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Dalley, William Bede (DNB01)

DALLEY, WILLIAM BEDE (1831–1888), Australian politician, born in Sydney in 1831, was descended from Irish parents. He was educated at the old Sydney College and at St. Mary's College, where he came under the tuition of the Roman catholic archbishop, John Bede Polding [q. v.]; with him he contracted a friendship which endured till Folding's death in 1877. In 1856 he was called to the bar, and in 1877 was nominated a queen's counsel. In 1857 he was returned for Sydney to the first constitutional parliament, and in January 1858 he would have been returned a second time; but, finding that his election was likely to exclude Sir Charles Cowper [q. v.], with whose party he had identified himself, he drove to the polling-booths and requested the electors to vote for his colleague. He was immediately afterwards returned for the Cumberland boroughs. In November he entered Cowper's ministry, succeeding Alfred James Peter Lutwyche as solicitor-general. He early distinguished himself in parliament by his eloquence, while his popularity was enhanced by his being a native of the colony. In February 1859 Cowper's ministry resigned office.

In 1859 Dalley visited England, and in 1861 accepted a commission to return to that country with (Sir) Henry Parkes [q. v. Suppl.]to continue the work begun by John Dunmore Lang [q. v.] of inducing men of good ability and repute to establish themselves in the colony. They lectured in most of the large towns of Great Britain, but met with little success owing to the anti-democratic feeling aroused by the American civil war. A year later Dalley returned to Sydney, but he took little part in politics until the formation of the administration of Sir John Robertson [q. v.] in February 1875, when he accepted the post of attorney-general. Not being in parliament at the time he was summoned to the legislative council on 9 Feb., Robertson was defeated in March 1877, but came into office again in August, and Dalley became attorney-general for the second time. In December the administration once more retired.

Shortly afterwards Dalley received a severe blow in the death of his wife, and he scent the next four years in retirement at his country house at Mossvale, on the slope of the Blue Mountains, abandoning the pursuit of politics and his lucrative practice at the bar. At the close of 1882 the Parkes ministry was defeated, and on 5 Jan. 1883 Dalley reluctantly accepted office for the third time as attorney-general. The illness of the premier, Sir Alexander Stuart [q. v.], at the beginning of 1885 threw upon Dalley the duties of premier and acting foreign secretary, and gave him an opportunity of attaining fame. In February the news of the fall of Khartoum awakened a lively sympathy in Sydney, and a keen desire to assist the imperial government by the despatch of troops. The origination of the idea is claimed both for Dalley and for Sir Edward Strickland, who was resident in Sydney, but to Dalley undoubtedly belongs the credit of carrying out the project. He instantly telegraphed to the home government offering two batteries of artillery and a battalion of infantry, four hundred strong, to serve in Egypt. The offer was accepted by the home government with some modifications, and occasioned considerable enthusiasm in England and Australia, although in Sydney Parkes vehemently censured Dalley's action. In Australia a patriotic fund was started for equipping the troops, by which 50,000l. was raised in a few days. On 3 March a contingent of nine hundred men sailed under Colonel Richardson, a Crimean veteran.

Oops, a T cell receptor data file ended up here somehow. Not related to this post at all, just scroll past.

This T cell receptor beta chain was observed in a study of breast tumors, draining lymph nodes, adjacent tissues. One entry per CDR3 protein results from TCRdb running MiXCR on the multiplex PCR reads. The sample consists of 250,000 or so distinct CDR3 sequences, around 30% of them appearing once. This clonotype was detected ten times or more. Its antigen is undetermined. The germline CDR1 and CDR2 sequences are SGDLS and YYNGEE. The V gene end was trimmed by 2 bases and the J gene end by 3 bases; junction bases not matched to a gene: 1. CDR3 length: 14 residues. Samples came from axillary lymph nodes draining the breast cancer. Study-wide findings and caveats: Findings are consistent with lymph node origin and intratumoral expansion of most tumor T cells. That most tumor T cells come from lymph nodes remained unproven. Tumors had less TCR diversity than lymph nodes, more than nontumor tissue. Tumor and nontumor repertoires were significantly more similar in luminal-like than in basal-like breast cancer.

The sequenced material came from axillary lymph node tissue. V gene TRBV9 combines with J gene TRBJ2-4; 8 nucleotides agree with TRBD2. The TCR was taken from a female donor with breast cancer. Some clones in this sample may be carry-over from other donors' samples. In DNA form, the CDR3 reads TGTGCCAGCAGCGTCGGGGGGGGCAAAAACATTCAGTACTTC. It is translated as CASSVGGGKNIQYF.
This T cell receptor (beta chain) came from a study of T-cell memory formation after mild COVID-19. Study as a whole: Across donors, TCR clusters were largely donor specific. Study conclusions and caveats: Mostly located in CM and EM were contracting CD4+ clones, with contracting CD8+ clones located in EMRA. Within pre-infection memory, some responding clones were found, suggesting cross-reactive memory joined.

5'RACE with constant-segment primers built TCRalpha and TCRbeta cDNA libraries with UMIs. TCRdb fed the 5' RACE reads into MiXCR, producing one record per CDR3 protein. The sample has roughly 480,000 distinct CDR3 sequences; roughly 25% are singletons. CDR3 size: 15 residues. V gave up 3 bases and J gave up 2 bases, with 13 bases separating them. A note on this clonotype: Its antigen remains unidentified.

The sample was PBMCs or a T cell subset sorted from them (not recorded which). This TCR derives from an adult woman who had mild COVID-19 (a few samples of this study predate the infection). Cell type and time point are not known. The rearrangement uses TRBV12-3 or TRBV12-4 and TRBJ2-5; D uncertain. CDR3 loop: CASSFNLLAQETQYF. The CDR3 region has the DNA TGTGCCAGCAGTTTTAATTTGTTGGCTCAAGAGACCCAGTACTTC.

The ministry resigned office early in October 1885, and in June 1887 Dalley, who had refused knighthood and also the succession to the chief-justiceship on the death of Sir James Martin [q. v.], was appointed a member of the privy council, the first Australian statesman to receive that honour. He died at his residence at Darling Point, Sydney, on 28 Oct. 1888, and was buried in the Waverley cemetery on 30 Oct. He married a daughter of William Long, a merchant of Sydney, and left three sons. A medallion portrait by Sir Edgar Boehm was erected in St. Paul's Cathedral by public subscription, and was unveiled by Lord Rosebery on 17 July 1890. A marble bust by Cavalieri Attilio Simonetti is in the chamber of the legislative council of New South Wales.

Dalley had considerable literary ability, and contributed to several Sydney periodicals, especially to the 'Morning Herald.' Most of his sketches and articles were reprinted by George Burnett Barton in 1866 in 'The Poets and Prose Writers of New South Wales' (pp. 164-91).

[Sydney Morning Herald, 29,31 Oct., 1 Nov. 1888; Melbourne Argus, 29 Oct. 1888; Beaton's Australian Dict. 1879; Mennell's Dict. of Australian Biogr. 1892; Times, 5 Nov. 1888, 18 July 1890; Annual Register, 1885; Parkes's Fifty Years in the Making of Australian History, 1892, i. 155-8, 175-6, 329, 333, ii. 139-144, 386; Lyne's Life of Parkes, 1897, index; Hutchinson and Myers's Australian Contingent, 1885; Barton's Literature in New South Wales, 1866, pp. 46-7; Buchanan's Political Portraits.]

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